Principles for use

Following a few key principles will help you get the most out of User Store.

1. Avoid storing raw PII outside of the Safety Layer, unless necessary

The key benefits of Safety Layer come from the ability to draw a protective boundary around your data. This boundary governs access control and minimizes or tokenizes outbound data. If data is stored outside the store, it does not receive these protective benefits. When applications or employees need raw data to complete a task, they should hold the data for the minimum time frame required to complete the task.

2. When PII must be stored outside of the Safety Layer, tokenize or mask it wherever possible

Of course, sometimes, data does need to be stored outside of the Safety Layer, e.g. for offline data analysis. In these cases, use a data transformer to obscure the data as much as possible. For example, use a tokenizing function that replaces the data with a random UUID. Attach this token to an access policy that only allows the token to be resolved in specific circumstances, such as by an authenticated employee, with the role of engineer, on the company VPN.

3. Use transformers to minimize the information carried by a piece of data for a given task

When you are passing data out of the store for a specified use case, minimize the information as much as possible for the specified task. For example, if you want to conduct analysis assessing the differences in behavior between children and adults, do not pull raw Dates of Birth from the store. Instead, use a data transformer to pass a string indicating child or adult. By minimizing outbound data, you reduce your surface area from attack, enable better enforcement of least privilege and better align with the GDPR principle of data minimization.

4. Create different accessors and mutators for different use cases

User Store makes creating a new accessor (read API) as simple as writing a database query. This is because accessors are intended to be use-case specific. For example, you should configure one accessor GetPhoneAndNameForMarketing, and another GetPhoneForMFA. Configuring one accessor per use case makes accidental misuse of the system less likely. It lets you enforce different purpose-based access policies for different use cases, automatically create an audit log of data access and turn off individual data streams in case of emergency. It is essential for automatically generating DPIAs and other documentation about data use practices.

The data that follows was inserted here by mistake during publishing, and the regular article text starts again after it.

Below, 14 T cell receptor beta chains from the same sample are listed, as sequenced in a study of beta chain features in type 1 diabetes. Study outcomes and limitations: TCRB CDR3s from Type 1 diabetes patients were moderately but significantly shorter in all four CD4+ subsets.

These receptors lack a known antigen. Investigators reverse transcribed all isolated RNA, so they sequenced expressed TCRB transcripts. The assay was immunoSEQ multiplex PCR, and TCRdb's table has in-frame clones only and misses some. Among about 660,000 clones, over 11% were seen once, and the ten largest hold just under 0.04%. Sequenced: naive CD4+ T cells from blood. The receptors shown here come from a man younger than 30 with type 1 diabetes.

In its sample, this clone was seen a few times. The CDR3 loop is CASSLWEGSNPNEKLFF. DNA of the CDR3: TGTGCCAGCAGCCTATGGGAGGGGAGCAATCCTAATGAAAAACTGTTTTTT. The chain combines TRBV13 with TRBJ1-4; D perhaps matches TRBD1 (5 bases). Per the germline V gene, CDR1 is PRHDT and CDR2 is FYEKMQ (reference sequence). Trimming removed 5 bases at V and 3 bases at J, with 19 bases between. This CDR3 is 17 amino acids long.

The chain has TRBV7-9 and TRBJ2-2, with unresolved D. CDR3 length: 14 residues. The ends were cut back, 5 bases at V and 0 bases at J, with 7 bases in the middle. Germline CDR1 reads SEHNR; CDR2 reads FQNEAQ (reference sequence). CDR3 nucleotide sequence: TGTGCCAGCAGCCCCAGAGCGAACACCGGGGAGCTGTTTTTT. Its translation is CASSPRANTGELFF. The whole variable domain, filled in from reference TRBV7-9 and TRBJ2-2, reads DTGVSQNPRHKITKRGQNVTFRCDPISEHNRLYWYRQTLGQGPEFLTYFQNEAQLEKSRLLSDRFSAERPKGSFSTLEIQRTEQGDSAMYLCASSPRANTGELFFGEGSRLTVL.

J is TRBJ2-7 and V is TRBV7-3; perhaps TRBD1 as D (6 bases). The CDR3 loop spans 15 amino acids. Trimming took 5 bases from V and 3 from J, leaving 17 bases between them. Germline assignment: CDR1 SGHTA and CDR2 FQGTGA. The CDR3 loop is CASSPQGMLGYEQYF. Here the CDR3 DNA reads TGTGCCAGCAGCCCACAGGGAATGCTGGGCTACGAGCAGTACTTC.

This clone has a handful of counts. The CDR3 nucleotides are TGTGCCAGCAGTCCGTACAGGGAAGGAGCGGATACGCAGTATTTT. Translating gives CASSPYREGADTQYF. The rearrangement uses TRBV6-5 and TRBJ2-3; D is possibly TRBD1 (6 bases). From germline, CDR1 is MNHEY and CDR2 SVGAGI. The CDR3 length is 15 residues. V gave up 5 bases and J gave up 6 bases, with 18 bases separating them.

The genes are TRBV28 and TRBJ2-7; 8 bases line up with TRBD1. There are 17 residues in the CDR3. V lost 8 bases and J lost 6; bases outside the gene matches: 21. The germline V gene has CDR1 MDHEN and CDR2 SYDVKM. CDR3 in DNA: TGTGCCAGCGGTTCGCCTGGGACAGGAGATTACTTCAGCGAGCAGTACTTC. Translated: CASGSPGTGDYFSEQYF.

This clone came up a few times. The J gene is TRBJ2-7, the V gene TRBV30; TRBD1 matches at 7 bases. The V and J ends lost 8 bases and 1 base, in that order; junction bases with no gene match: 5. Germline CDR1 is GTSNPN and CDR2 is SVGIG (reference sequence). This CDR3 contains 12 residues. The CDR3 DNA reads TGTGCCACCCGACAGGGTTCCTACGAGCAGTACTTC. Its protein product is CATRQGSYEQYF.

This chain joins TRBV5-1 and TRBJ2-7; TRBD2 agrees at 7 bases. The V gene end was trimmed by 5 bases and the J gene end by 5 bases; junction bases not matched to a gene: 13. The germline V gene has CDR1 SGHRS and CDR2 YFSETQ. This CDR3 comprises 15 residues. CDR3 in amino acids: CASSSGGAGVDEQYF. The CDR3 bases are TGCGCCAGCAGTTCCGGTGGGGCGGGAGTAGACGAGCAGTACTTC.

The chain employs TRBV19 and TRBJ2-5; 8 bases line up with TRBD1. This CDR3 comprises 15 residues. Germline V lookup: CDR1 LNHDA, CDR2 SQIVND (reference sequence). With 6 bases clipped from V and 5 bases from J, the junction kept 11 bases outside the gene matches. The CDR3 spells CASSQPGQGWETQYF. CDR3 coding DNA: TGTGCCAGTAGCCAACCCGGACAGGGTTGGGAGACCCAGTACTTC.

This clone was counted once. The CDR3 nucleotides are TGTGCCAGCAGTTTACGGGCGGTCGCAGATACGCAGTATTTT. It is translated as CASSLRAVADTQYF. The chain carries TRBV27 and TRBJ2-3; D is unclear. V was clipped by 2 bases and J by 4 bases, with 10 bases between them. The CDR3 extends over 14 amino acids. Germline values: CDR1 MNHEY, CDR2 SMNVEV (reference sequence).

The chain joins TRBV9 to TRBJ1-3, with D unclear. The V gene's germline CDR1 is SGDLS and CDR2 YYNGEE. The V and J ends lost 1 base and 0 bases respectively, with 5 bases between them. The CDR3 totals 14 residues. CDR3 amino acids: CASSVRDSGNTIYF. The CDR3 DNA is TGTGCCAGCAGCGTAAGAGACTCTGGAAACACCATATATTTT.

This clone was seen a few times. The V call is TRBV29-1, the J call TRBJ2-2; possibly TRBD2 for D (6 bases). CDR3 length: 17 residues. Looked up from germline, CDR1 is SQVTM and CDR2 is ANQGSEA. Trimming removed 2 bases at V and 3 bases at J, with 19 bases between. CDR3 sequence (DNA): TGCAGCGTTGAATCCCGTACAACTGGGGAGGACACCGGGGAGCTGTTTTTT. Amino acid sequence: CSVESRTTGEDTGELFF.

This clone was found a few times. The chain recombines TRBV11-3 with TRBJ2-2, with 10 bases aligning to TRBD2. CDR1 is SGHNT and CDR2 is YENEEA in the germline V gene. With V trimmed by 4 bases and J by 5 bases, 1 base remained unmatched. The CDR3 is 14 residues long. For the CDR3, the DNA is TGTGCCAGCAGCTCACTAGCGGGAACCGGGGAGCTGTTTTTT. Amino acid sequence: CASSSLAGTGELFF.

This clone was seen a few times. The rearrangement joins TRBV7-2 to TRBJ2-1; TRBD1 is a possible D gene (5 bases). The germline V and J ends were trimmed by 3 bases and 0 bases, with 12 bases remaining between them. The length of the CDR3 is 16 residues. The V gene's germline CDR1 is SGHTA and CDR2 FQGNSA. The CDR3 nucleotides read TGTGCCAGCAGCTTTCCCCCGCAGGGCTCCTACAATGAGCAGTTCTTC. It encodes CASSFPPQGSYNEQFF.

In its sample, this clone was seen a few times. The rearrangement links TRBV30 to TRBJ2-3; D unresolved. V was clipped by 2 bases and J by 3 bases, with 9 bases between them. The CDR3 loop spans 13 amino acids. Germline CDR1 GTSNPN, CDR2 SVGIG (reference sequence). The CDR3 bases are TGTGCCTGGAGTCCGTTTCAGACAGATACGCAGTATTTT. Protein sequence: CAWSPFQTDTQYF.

5. Re-use access policies, transformers and validators to keep your code DRY

Unlike accessors, each access policy, data transformer and validator can be re-used to maximize auditability, reduce update costs and prevent errors. Access policies can be easily built from parametrizable access policy templates. This allows you to update a set of access policies with parallel logic just by updating the template. Similarly, complex access policies can be composed of other policies to maximize re-use.

6. Adopt a naming practice for accessors and mutators that describes what they do and why

Accessor and mutator names are used in your codebase (to call the API), in code review (to identify accidental misuse) and in your audit log (to understand whether data usage aligns with user consents). Use the names to describe what the API does and why it exists. A good approach to naming describes the transformed data and the purpose, e.g. GetAgeGroupForDataScience, SetPhoneNumberForMarketing or GetLastFourOfPhoneForCustomerService.